An historic mill is surrounded by a chemical-free garden
Jayne Bentzen’s garden surrounds her home. The property also includes the historic Red Mill in Litchfield County, Connecticut. This location has history dating back to native American tribes in pre-Colonial times, who had a camp near the River Sprain. As well as working to restore the old mill building, Jayne and her husband, Benedict, have re-established a flower-laden garden around the house. “We could tell from the variety of plants and the remnants of border plantings and so on that the previous owner had made a quite a lovely garden.”
Although careful observation of the site helped to guide Jayne in her planning and planting, she was took her lead from the land. Recognizing that anything that went on the garden would end up in the Sprain—and in their well, which is the source of drinking water at Red Mill Farm—Jayne and her family do their best to garden in as eco-friendly a way as possible. Making the switch from chemical gardening to chemical-free is an ongoing process.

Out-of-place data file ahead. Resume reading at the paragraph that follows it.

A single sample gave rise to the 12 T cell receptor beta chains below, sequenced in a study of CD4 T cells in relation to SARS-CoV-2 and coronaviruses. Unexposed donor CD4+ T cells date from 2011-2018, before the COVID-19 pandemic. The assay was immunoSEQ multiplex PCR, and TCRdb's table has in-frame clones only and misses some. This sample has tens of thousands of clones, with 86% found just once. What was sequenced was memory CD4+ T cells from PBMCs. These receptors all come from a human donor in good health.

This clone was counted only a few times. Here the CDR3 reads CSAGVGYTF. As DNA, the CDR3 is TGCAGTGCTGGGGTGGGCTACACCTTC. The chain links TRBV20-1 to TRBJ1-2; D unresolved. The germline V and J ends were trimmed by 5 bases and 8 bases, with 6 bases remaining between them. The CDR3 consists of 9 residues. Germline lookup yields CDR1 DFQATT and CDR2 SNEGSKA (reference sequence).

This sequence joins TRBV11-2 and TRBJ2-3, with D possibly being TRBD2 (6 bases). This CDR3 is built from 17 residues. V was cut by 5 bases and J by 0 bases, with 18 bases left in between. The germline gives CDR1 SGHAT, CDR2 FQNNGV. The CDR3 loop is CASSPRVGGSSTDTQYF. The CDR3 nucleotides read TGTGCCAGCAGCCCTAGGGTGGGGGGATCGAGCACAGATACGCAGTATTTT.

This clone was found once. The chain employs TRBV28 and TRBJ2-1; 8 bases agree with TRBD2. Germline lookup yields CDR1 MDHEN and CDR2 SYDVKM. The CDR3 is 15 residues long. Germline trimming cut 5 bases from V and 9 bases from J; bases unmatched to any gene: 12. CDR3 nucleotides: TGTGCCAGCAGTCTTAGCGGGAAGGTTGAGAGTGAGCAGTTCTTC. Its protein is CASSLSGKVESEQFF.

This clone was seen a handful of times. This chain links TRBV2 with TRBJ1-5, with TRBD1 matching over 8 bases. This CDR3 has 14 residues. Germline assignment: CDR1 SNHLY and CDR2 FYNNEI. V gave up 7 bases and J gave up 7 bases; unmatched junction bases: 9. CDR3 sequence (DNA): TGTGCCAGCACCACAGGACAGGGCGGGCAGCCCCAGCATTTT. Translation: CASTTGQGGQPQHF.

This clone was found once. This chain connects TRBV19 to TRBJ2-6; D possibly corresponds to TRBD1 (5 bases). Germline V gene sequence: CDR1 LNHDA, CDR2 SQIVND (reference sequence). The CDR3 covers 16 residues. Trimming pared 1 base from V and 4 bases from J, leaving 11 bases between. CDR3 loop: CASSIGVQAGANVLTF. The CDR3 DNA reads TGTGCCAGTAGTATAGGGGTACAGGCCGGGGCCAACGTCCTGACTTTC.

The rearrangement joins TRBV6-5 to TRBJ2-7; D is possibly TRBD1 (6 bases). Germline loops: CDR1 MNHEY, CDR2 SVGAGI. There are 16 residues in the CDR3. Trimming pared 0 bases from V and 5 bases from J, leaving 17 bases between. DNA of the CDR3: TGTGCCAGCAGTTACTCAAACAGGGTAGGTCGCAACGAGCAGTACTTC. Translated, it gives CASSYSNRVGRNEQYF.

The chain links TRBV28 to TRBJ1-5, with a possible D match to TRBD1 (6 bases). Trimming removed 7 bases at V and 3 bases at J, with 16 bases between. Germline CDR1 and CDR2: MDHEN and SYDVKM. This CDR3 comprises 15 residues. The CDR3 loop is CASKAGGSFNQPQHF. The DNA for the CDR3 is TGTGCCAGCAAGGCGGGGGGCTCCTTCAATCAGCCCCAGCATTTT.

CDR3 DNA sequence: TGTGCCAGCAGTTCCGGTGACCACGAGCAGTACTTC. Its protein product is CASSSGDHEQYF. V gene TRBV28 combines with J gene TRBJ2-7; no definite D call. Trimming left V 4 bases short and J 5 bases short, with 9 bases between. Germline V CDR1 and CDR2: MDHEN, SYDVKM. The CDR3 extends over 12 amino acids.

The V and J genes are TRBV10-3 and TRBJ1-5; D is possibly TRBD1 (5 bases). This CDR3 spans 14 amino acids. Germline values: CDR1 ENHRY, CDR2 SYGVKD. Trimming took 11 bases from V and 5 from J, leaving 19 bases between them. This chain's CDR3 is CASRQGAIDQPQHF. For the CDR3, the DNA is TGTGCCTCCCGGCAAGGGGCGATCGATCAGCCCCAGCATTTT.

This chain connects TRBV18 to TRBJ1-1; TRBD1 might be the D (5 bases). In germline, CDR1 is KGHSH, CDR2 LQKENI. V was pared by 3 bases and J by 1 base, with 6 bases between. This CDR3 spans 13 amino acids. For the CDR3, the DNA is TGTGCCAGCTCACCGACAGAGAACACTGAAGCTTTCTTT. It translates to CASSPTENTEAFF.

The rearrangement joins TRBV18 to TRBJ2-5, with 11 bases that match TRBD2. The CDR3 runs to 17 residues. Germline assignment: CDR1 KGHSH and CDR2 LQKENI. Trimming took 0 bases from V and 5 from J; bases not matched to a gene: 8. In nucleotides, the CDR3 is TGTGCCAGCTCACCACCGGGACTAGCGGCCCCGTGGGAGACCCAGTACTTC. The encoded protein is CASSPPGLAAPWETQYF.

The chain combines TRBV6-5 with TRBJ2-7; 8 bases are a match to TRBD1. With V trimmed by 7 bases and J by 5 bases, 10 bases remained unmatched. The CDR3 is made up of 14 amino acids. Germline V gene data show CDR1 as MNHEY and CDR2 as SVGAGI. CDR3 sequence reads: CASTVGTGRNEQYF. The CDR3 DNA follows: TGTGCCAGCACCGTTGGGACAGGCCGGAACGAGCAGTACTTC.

Photography by Matthew Benson
Produced by Tovah Martin
One of the first places a switch to “green” can be made, and where it will have the biggest impact, is on the lawn. But to groom a chemically fattened lawn into a sleek earth-friendly sward takes patience—organic methods work more slowly than chemical. And it also takes energy, because the first step is to give the lawn a good, stiff raking to remove as much “thatch” as possible. Thatch is the build-up of old grass clippings and detritus that forms as a dense mat around the base of each grass plant, smothering the roots, preventing the soil from warming, absorbing nutrients and water. Mechanical removal, by rotary de-thatching mowers or good ol’ muscle power (one hour’s raking can burn several hundred calories) is the traditional, nontoxic method, but there are water-on or dry-application concoctions that make use of biotics—friendly enzymes and bacteria that will digest the thatch, turning it into valuable humus and enriching the soil. BZT Dethatcher from United-Tech, Inc. of Tulsa, Oklahoma, is one such preparation (918/610-5205 or united-tech.com).